Early in the interview, Legend was asked if he wanted to elaborate on the social media post referenced at the top of this story. He said this:

“I think when I released the album, it was June of 2020, so we were experiencing the first peak of the pandemic and we were pretty comprehensively locked down in so many places around the country and around the world and there was lot of uncertainty.

“And then around that same time, the George Floyd murder happened, and people were just struggling and feeling worried and concerned. Like I said in that piece, I do feel like music doesn’t solve all those problems, but it can inspire people and bring them some joy and comfort during times when they are struggling. I’m hopeful that I’m able to do that for some people and then I’m hopeful that us being together — physically together and celebrating the music together — will do that for even more people during this tour.”

You said in the social media post that you personally have turned to music during tough times?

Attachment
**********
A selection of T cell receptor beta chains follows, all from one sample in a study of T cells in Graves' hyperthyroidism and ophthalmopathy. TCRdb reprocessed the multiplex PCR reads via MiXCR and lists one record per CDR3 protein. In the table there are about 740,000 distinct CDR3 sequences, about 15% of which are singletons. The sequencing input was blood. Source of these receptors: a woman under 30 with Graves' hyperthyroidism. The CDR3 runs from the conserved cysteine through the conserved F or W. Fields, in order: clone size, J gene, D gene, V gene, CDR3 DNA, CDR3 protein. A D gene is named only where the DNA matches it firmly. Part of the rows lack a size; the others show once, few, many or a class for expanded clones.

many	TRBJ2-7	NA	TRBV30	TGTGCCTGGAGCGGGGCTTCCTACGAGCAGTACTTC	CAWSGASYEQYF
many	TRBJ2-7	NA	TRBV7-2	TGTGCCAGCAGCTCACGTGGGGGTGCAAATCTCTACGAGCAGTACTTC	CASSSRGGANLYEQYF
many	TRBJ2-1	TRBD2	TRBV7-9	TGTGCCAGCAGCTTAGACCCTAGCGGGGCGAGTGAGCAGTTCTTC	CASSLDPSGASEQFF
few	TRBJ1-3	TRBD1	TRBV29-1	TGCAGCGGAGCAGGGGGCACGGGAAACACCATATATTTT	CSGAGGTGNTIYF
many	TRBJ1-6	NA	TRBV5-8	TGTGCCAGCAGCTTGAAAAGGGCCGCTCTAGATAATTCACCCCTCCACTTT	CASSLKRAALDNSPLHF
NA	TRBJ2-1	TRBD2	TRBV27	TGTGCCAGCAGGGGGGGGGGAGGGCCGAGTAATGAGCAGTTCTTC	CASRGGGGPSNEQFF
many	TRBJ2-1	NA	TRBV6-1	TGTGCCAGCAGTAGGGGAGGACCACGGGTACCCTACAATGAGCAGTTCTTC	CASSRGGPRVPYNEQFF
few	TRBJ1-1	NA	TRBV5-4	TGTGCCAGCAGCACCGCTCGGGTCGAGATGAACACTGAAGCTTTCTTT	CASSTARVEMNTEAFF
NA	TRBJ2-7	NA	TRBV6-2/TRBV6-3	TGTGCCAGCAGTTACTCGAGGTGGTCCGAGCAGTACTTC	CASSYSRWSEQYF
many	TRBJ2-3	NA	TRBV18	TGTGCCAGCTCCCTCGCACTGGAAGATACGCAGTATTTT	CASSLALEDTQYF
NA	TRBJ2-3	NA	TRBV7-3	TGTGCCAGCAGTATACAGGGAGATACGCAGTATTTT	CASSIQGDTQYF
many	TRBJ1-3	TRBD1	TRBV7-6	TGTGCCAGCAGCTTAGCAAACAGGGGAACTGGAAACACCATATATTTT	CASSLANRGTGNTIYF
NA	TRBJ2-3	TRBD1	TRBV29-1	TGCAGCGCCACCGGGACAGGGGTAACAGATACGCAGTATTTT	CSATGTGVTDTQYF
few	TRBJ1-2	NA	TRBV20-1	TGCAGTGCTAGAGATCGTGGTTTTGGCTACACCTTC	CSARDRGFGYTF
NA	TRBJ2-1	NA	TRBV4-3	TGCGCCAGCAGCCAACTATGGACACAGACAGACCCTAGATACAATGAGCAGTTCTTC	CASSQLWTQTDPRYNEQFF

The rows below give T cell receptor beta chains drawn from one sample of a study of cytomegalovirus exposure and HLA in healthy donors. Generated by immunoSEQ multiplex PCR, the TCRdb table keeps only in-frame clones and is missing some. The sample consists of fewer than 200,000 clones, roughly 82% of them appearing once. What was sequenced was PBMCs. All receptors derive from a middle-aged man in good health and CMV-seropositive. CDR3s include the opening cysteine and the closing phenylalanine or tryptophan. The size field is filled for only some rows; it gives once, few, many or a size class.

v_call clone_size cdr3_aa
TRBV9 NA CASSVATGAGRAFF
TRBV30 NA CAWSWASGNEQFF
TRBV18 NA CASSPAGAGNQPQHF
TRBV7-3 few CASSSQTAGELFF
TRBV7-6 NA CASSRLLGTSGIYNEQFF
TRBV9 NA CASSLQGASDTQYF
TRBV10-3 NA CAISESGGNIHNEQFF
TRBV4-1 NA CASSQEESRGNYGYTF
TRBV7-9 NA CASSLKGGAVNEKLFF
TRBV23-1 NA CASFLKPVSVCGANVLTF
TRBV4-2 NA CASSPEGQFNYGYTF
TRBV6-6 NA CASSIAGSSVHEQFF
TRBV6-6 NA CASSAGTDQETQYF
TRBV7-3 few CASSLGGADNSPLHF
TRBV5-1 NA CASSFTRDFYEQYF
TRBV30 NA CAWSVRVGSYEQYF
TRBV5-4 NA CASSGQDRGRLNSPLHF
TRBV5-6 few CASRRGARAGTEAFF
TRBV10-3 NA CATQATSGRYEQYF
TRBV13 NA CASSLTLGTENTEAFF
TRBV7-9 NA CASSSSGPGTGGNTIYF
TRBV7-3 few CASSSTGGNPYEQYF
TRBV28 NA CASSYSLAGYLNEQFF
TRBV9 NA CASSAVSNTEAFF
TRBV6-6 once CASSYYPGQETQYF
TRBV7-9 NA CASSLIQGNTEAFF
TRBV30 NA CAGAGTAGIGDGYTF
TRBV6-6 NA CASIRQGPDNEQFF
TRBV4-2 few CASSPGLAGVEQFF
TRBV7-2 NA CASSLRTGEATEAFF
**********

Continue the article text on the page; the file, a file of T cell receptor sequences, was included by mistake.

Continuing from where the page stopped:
“Absolutely. Some of it is through my own writing, which can be therapeutic as well. Also, music I have listened to over the years, it affects your mood. It inspires you. It gives you different perspectives. I think that’s a powerful thing that music can do.”

The album title is “Bigger Love.” Bigger than?

“I think it’s the idea that it is robust and resilient and strong and, when you feel like your love is like that, it helps you when you go through tough times. My family has had our share of tough times over the past year. I know plenty of other families have, too. So the idea behind ‘Bigger Love’ is that sense of strength and resilience and that love has the ability to help you power through tough times and mourning and grief and loss.”

I’m sure it was good for you to get back on the road. Do you get the sense that the shows have been good medicine for people who attend them?

“I do. There are a lot of folks who have been telling me on social media that this is the first show that they have been to since the pandemic. I know some people have gone to other shows prior to mine, but there are quite a few people in my audience who haven’t been to another show since things were postponed and canceled last year. I feel honored that they would come to their first show with me and I feel a responsibility to give them a great time. So I want to give them a great time and I want it to be celebratory and full of love and connection and inspiration. Hopefully they feel that.”

Did you hang in OK during the pandemic?